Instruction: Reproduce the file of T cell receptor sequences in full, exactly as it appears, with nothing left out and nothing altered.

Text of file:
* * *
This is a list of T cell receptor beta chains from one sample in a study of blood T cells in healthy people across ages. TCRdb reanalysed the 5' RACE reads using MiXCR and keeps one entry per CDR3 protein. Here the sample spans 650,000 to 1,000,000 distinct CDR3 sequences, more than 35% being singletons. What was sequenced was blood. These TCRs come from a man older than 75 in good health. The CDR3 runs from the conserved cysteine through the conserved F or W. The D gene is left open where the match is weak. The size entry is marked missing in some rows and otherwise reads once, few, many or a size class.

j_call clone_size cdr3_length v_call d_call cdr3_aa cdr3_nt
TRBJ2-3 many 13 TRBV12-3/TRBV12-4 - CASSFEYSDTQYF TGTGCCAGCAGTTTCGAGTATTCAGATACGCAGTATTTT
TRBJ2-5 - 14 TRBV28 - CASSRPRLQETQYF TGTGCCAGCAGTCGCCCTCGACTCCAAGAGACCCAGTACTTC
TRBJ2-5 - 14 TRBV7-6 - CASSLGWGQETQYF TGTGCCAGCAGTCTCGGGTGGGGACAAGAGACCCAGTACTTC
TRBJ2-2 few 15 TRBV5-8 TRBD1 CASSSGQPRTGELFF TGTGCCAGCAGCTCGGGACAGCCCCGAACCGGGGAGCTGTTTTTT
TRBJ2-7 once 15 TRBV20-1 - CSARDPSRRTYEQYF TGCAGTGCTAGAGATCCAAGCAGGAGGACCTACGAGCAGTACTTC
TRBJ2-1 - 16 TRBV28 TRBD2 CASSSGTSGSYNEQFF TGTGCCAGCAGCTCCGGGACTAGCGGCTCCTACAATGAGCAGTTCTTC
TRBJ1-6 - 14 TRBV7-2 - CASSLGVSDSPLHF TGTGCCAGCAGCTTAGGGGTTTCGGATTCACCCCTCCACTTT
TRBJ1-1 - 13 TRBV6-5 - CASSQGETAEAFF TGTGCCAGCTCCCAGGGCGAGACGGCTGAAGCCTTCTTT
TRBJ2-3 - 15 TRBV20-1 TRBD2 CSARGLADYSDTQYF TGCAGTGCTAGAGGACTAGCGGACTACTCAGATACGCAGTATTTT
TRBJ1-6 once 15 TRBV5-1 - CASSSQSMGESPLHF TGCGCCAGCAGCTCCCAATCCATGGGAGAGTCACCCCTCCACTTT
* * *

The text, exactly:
This is a list of T cell receptor beta chains from one sample in a study of blood T cells in healthy people across ages. TCRdb reanalysed the 5' RACE reads using MiXCR and keeps one entry per CDR3 protein. Here the sample spans 650,000 to 1,000,000 distinct CDR3 sequences, more than 35% being singletons. What was sequenced was blood. These TCRs come from a man older than 75 in good health. The CDR3 runs from the conserved cysteine through the conserved F or W. The D gene is left open where the match is weak. The size entry is marked missing in some rows and otherwise reads once, few, many or a size class.

j_call clone_size cdr3_length v_call d_call cdr3_aa cdr3_nt
TRBJ2-3 many 13 TRBV12-3/TRBV12-4 - CASSFEYSDTQYF TGTGCCAGCAGTTTCGAGTATTCAGATACGCAGTATTTT
TRBJ2-5 - 14 TRBV28 - CASSRPRLQETQYF TGTGCCAGCAGTCGCCCTCGACTCCAAGAGACCCAGTACTTC
TRBJ2-5 - 14 TRBV7-6 - CASSLGWGQETQYF TGTGCCAGCAGTCTCGGGTGGGGACAAGAGACCCAGTACTTC
TRBJ2-2 few 15 TRBV5-8 TRBD1 CASSSGQPRTGELFF TGTGCCAGCAGCTCGGGACAGCCCCGAACCGGGGAGCTGTTTTTT
TRBJ2-7 once 15 TRBV20-1 - CSARDPSRRTYEQYF TGCAGTGCTAGAGATCCAAGCAGGAGGACCTACGAGCAGTACTTC
TRBJ2-1 - 16 TRBV28 TRBD2 CASSSGTSGSYNEQFF TGTGCCAGCAGCTCCGGGACTAGCGGCTCCTACAATGAGCAGTTCTTC
TRBJ1-6 - 14 TRBV7-2 - CASSLGVSDSPLHF TGTGCCAGCAGCTTAGGGGTTTCGGATTCACCCCTCCACTTT
TRBJ1-1 - 13 TRBV6-5 - CASSQGETAEAFF TGTGCCAGCTCCCAGGGCGAGACGGCTGAAGCCTTCTTT
TRBJ2-3 - 15 TRBV20-1 TRBD2 CSARGLADYSDTQYF TGCAGTGCTAGAGGACTAGCGGACTACTCAGATACGCAGTATTTT
TRBJ1-6 once 15 TRBV5-1 - CASSSQSMGESPLHF TGCGCCAGCAGCTCCCAATCCATGGGAGAGTCACCCCTCCACTTT